Escherichia coli Nissle 1917 has been used as a probiotic against intestinal disorders for many decades. It is a good colonizer of the human gut and has been reported to be able to express type 1 fimbriae. Type 1 fimbriae are surface organelles which mediate alpha-D-mannose-sensitive binding to various host cell surfaces. The expression is phase variable, and two tyrosine recombinases, FimB and FimE, mediate the inversion of the fimbrial phase switch. Current evidence suggests that FimB can carry out recombination in both directions, whereas FimE-catalyzed switching is on to off only. We show here that under liquid shaking growth conditions, Nissle 1917 did not express type 1 fimbriae, due to a truncation of the fimB gene by an 1,885-bp insertion element. Despite its fimB null status, Nissle 1917 was still capable of off-to-on switching of the phase switch and expressing type 1 fimbriae when grown under static conditions. This phase switching was not catalyzed by FimE, by truncated FimB, or by information residing within the insertion element. No further copies of fimB seemed to be present on the chromosome of Nissle 1917, suggesting that another tyrosine recombinase in Nissle 1917 is responsible for the low-frequency off-to-on inversion of the phase switch that is strongly favored under static growth conditions. This is the first report documenting the non-FimB- or non-FimE-catalyzed inversion of the fim switch.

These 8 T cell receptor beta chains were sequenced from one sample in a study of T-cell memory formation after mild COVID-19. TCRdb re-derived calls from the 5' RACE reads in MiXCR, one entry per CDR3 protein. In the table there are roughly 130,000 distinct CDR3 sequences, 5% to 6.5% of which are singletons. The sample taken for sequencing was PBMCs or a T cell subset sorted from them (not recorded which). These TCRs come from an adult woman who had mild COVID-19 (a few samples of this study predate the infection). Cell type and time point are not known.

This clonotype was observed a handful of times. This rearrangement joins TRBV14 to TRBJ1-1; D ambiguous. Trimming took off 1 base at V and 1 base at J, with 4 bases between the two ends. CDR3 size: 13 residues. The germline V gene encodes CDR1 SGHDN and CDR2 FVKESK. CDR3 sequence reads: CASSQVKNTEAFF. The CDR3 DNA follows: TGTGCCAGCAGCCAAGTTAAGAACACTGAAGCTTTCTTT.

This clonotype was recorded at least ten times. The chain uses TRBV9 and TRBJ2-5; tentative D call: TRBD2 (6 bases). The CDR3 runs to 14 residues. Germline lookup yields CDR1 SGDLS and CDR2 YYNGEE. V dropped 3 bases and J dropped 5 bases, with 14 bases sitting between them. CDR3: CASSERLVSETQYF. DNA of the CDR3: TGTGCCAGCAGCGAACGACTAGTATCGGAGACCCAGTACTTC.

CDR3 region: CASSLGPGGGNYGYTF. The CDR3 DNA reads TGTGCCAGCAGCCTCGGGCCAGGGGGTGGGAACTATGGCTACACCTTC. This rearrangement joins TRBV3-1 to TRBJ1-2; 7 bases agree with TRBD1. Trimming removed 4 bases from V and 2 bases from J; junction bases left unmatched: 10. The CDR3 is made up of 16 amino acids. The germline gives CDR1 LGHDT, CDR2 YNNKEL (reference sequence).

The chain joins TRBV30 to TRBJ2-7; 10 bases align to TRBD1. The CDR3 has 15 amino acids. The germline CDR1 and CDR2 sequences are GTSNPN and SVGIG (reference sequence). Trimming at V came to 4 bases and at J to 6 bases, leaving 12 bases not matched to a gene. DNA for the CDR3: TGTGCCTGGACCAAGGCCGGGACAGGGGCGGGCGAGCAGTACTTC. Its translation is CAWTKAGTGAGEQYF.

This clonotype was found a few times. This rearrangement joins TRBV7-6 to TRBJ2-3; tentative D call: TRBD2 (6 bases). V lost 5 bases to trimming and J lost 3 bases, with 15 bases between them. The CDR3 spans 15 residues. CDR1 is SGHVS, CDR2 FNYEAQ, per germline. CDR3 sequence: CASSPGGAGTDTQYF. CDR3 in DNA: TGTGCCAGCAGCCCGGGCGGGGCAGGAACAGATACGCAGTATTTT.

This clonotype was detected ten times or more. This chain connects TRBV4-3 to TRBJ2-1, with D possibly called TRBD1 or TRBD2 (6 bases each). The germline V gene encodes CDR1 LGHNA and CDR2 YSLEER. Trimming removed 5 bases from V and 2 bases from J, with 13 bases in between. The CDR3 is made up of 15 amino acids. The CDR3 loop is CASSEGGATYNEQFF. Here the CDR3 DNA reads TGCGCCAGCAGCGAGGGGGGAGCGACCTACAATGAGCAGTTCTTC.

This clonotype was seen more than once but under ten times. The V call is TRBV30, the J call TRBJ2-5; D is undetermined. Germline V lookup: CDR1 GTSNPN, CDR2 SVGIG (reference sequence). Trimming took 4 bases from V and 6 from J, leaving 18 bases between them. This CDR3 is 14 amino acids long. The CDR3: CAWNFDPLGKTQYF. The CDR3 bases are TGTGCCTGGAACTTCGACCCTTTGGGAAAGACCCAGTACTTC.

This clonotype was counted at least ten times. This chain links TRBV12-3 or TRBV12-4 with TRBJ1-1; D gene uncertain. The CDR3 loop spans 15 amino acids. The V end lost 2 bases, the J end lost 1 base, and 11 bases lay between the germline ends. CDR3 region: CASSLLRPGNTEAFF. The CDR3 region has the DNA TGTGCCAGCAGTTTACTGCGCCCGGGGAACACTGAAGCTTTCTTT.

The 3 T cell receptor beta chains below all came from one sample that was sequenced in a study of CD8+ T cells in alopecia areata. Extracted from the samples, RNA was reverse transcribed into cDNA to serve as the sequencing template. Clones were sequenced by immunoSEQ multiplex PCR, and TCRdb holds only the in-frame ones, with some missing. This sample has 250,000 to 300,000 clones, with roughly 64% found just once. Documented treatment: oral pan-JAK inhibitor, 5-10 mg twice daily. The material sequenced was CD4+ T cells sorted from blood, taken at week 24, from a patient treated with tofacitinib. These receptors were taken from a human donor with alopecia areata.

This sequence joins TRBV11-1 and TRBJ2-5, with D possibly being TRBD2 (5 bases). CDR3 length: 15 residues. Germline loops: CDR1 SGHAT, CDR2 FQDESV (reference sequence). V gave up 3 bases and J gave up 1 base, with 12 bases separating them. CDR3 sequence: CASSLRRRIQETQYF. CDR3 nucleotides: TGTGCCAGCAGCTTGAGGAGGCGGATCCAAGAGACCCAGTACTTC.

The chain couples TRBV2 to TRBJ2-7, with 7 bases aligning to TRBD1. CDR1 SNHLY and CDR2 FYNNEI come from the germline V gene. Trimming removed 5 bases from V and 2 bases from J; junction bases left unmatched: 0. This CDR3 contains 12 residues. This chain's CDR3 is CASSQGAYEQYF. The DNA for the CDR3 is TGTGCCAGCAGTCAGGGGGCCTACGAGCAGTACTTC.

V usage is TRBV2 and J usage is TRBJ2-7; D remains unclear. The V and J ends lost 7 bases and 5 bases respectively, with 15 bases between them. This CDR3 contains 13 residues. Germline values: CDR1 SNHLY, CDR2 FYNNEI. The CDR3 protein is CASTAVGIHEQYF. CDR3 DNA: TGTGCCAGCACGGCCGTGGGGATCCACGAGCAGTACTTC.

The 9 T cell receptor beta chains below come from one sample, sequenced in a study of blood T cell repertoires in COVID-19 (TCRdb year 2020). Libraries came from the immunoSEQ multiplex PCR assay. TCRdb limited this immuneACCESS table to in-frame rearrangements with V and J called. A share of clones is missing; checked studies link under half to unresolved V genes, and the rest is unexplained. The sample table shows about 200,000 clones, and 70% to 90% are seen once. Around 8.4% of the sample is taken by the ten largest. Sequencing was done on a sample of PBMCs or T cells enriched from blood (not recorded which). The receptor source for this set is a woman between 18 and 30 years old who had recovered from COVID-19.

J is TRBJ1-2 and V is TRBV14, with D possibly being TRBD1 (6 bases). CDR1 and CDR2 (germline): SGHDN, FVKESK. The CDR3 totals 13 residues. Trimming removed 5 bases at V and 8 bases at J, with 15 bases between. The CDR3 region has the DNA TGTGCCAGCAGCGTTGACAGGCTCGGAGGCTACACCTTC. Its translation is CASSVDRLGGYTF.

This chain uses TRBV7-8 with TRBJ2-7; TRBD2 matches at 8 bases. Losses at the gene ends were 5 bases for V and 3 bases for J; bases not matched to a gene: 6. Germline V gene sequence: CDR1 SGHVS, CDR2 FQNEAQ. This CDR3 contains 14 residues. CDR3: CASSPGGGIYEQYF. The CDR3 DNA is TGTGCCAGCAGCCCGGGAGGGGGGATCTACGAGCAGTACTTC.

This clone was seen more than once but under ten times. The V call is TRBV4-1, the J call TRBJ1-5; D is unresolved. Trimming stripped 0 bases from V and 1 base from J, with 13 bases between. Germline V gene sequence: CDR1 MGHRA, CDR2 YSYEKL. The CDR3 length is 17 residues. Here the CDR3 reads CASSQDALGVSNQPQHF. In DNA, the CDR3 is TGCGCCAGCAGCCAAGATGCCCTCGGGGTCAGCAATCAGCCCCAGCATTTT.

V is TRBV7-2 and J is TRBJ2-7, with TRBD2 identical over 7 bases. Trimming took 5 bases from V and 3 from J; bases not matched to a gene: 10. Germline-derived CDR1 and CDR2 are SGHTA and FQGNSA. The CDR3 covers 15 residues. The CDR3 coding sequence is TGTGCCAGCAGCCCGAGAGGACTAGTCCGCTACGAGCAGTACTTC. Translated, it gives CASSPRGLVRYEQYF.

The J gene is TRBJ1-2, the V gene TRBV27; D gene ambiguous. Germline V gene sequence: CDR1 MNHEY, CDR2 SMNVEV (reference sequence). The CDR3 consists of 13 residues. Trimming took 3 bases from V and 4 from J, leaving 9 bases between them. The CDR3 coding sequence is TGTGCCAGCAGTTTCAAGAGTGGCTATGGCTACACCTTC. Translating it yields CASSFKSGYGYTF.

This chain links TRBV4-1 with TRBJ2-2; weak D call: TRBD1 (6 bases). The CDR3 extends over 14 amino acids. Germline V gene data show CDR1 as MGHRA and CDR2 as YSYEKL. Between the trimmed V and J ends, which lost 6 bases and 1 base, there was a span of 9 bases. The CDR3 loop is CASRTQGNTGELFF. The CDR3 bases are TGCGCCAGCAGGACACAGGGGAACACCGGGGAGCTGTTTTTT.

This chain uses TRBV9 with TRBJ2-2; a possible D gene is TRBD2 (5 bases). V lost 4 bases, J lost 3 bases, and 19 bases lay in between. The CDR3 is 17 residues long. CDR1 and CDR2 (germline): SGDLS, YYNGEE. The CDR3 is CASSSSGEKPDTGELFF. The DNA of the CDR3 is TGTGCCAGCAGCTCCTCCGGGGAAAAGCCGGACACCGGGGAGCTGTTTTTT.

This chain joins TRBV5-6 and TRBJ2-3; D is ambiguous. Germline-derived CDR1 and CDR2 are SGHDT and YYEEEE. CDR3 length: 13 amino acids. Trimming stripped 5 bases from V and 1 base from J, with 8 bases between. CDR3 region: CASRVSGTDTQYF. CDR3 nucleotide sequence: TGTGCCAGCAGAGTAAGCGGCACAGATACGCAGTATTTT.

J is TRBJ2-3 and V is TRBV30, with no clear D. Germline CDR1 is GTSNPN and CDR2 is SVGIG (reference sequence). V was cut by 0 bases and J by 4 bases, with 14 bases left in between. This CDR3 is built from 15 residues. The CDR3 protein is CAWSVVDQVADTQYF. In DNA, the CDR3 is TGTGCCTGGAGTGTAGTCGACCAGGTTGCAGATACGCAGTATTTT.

|Journal||Journal of Bacteriology|
|Publication status||Published - 1999|